New Delhi: The controversial 31-storey Adarsh building in downtown Mumbai will be pulled down under the orders of the ministry of environment and forests.
The ministry on Sunday instructed the demolition as the structure did not meet coastal development norms. In a statement, minister of state for environment Jairam Ramesh said the Adarsh housing society had “violated the very spirit” of the 1991 coastal regulation zone (CRZ) notification and had not even sought clearances that are mandatory according to the notification. “Ignorance of the law can never be an excuse for non-compliance,” Ramesh said. Also, the building was originally cleared for only six storeys.
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The Maharashtra government will have to demolish the building in case the society does not do the job.
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Adarsh has been in the spotlight after revelations that a project originally conceived for widows of the Kargil war casualties eventually housed several senior Maharashtra politicians and bureaucrats and their relatives. Ashok Chavan was forced to resign as chief minister over the project, while several senior bureaucrats are also facing the heat from his successor Prithviraj Chavan.
The environment ministry had issued a show-cause notice to Adarsh on 12 November. Hearing a petition filed by the housing society in late December to challenge the decision of the state government to stop water and electricity supply to the building, justices B.H. Marlapalle and U.D. Salvi were unsparing: “Everyone who was supposed to clear the file has been gifted (a flat).”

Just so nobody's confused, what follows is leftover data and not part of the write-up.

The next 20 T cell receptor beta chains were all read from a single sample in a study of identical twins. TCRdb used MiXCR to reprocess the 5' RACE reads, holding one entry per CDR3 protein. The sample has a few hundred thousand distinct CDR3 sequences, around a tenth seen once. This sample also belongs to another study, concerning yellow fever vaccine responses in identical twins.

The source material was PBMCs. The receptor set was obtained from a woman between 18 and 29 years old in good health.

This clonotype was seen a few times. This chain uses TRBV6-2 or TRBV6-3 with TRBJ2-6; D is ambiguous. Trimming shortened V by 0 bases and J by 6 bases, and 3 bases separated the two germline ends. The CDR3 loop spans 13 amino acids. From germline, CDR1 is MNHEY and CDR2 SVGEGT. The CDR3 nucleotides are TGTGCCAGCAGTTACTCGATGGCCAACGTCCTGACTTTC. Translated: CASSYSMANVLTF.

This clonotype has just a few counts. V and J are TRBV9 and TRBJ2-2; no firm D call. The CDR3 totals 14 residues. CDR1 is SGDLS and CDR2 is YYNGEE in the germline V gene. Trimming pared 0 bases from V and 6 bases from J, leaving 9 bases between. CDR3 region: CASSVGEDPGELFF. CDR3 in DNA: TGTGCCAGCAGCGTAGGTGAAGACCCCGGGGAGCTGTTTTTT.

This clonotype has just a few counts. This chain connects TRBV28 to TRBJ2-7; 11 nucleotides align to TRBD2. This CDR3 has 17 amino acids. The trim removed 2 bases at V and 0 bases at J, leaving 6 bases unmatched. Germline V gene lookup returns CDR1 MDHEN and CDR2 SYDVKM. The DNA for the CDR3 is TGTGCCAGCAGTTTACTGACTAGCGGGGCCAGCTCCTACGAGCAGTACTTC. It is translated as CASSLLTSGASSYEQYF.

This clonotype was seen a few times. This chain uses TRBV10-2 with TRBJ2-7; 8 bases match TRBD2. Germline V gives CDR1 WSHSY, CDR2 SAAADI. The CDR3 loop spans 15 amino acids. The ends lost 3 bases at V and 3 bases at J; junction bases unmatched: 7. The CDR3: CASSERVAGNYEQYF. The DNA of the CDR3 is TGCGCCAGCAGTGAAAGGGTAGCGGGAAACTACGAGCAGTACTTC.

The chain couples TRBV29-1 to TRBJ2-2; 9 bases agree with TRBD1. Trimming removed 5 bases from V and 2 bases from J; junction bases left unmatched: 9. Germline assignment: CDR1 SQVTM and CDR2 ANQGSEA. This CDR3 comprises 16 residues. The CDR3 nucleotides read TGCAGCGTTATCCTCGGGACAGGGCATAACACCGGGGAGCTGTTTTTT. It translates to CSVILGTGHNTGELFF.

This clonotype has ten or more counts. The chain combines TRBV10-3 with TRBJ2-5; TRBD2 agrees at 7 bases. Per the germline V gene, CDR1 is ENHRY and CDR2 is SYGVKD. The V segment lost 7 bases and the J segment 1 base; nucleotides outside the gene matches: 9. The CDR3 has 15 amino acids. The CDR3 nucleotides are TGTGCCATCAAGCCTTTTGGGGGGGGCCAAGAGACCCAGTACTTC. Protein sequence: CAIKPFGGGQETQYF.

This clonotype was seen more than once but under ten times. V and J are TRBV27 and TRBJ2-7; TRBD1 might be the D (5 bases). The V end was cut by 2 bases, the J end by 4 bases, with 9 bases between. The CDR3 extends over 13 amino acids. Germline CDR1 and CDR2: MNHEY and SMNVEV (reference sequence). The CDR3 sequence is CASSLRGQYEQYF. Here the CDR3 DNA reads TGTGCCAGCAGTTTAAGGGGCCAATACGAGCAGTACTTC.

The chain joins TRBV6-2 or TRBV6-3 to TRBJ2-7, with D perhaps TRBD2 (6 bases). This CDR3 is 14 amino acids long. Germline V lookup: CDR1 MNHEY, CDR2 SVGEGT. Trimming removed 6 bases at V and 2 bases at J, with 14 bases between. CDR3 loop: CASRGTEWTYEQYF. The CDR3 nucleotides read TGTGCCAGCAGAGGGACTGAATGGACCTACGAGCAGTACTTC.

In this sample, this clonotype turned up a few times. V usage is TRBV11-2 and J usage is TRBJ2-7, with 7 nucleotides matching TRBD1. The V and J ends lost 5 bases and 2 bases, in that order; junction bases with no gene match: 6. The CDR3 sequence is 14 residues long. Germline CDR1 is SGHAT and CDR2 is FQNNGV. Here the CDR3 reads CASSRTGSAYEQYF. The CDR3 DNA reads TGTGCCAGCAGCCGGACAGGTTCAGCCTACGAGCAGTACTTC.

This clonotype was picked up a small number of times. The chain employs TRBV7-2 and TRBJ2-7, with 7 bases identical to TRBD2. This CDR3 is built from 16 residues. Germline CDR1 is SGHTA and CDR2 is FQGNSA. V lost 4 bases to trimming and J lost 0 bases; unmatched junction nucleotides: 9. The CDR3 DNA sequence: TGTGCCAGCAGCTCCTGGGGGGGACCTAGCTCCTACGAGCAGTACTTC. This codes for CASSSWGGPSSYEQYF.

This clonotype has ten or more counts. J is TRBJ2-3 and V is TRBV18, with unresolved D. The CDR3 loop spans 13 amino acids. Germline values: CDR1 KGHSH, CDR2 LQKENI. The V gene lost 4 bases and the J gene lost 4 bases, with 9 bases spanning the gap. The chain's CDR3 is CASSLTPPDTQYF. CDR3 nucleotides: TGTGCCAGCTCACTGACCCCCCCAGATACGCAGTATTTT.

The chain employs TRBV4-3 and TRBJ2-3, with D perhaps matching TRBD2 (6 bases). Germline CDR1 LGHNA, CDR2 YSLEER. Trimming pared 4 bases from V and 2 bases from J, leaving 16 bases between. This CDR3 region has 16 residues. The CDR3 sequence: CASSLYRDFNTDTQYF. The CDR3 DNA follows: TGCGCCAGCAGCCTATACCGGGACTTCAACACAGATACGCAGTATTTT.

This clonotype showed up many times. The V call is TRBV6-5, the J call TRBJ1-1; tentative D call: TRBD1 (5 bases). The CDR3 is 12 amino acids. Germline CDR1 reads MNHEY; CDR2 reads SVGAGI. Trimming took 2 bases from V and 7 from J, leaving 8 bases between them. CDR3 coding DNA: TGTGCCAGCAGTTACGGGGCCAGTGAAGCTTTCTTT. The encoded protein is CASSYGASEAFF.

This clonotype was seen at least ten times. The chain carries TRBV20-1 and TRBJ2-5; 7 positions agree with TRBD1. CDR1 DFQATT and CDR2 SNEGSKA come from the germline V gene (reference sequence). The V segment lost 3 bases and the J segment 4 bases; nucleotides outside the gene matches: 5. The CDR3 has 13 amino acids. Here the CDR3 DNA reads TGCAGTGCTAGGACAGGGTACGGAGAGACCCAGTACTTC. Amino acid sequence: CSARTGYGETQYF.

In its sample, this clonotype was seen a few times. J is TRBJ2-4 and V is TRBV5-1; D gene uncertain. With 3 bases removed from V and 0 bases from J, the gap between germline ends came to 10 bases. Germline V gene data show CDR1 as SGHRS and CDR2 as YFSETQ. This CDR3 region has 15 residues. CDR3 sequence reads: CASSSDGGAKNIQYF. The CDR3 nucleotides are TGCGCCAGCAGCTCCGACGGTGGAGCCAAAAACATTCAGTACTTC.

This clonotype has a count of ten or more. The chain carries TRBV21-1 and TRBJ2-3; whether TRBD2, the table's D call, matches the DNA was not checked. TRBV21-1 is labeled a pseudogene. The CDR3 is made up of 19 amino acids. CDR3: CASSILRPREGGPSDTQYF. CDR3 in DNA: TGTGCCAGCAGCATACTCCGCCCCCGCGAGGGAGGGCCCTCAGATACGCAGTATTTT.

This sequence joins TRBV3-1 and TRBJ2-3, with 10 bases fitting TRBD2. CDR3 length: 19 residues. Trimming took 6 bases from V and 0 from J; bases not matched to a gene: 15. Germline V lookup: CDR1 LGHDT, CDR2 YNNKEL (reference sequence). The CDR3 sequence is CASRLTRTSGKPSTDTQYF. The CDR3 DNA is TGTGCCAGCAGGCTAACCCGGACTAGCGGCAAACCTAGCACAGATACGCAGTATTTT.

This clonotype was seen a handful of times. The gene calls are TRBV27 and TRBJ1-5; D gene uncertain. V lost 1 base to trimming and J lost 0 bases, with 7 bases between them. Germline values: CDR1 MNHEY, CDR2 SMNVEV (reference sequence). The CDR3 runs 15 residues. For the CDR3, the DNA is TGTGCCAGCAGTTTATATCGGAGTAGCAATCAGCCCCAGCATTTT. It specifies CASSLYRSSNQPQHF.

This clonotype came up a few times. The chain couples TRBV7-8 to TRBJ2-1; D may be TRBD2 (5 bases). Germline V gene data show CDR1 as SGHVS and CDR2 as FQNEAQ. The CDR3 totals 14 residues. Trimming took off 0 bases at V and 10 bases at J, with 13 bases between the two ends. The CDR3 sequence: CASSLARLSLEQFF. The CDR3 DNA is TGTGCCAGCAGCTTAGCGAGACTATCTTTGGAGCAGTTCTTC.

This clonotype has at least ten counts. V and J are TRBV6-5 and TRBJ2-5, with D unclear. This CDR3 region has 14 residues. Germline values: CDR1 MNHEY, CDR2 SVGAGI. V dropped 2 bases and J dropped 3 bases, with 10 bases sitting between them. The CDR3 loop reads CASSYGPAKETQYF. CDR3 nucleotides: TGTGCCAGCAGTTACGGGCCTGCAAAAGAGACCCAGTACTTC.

Photograph: Abhijit Bhatlekar
The Adarsh decision cements the reputation of environment minister Ramesh as a no-nonsense administrator out to stick to the letter and spirit of India’s green regulations. In the recent past, Ramesh has issued a number of show-cause notices to companies for flouting these laws. Those at the receiving end include the mammoth Lavasa township in Maharashtra, the Mundra port and special economic zone in Gujarat and Jindal Steel and Power Ltd’s power plant in Orissa. The ministry he heads also gave a negative order against the bauxite mining project of Vedanta Resources Plc. in Niyamgiri, Orissa.
“But what I am doing here is plain and simple—implementing the laws that Parliament has passed,” Ramesh had told Mint in a recent interview, reacting to the charge that his decisions could harm India’s economic growth.
The ministry, according to Ramesh, had three options in the Adarsh case: to demolish it completely; remove part of the building; or recommend that the government take it over for public use, which could be determined later. The latter two options were rejected as they would be tantamount to regularizing or condoning an “egregious violation” of the CRZ notification.
In Mumbai, the Maharashtra government said it would soon take a decision on the environment ministry’s direction.
“We will read the order issued by the environment ministry on the Adarsh society and decide soon on what is to be done,” state environment minister Sanjay Devtale told PTI.
Counsel for the Adarsh society Satish Maneshinde said the order would be challenged in the high court once its copy was available.
He alleged that the contents of the order were “leaked” to the media earlier this week while the order itself was issued on a Sunday.
“I think it is totally malafide and we will challenge it as and when we get the copy of the order,” he said.
The environment ministry had recently issued a new notification on coastal zone norms but the Adarsh case pertains to the earlier 1991 notification, which was amended 25 times. Ramesh, while changing the regulations, had asserted that no violations under the earlier notification would be regularized except those involving fisherfolk. This is the first such case after the new notification was issued and Ramesh, in his statement, reiterated that the new notification makes no difference in such cases.
Graphic by Ahmed Raza Khan/Mint
PTI contributed to this story.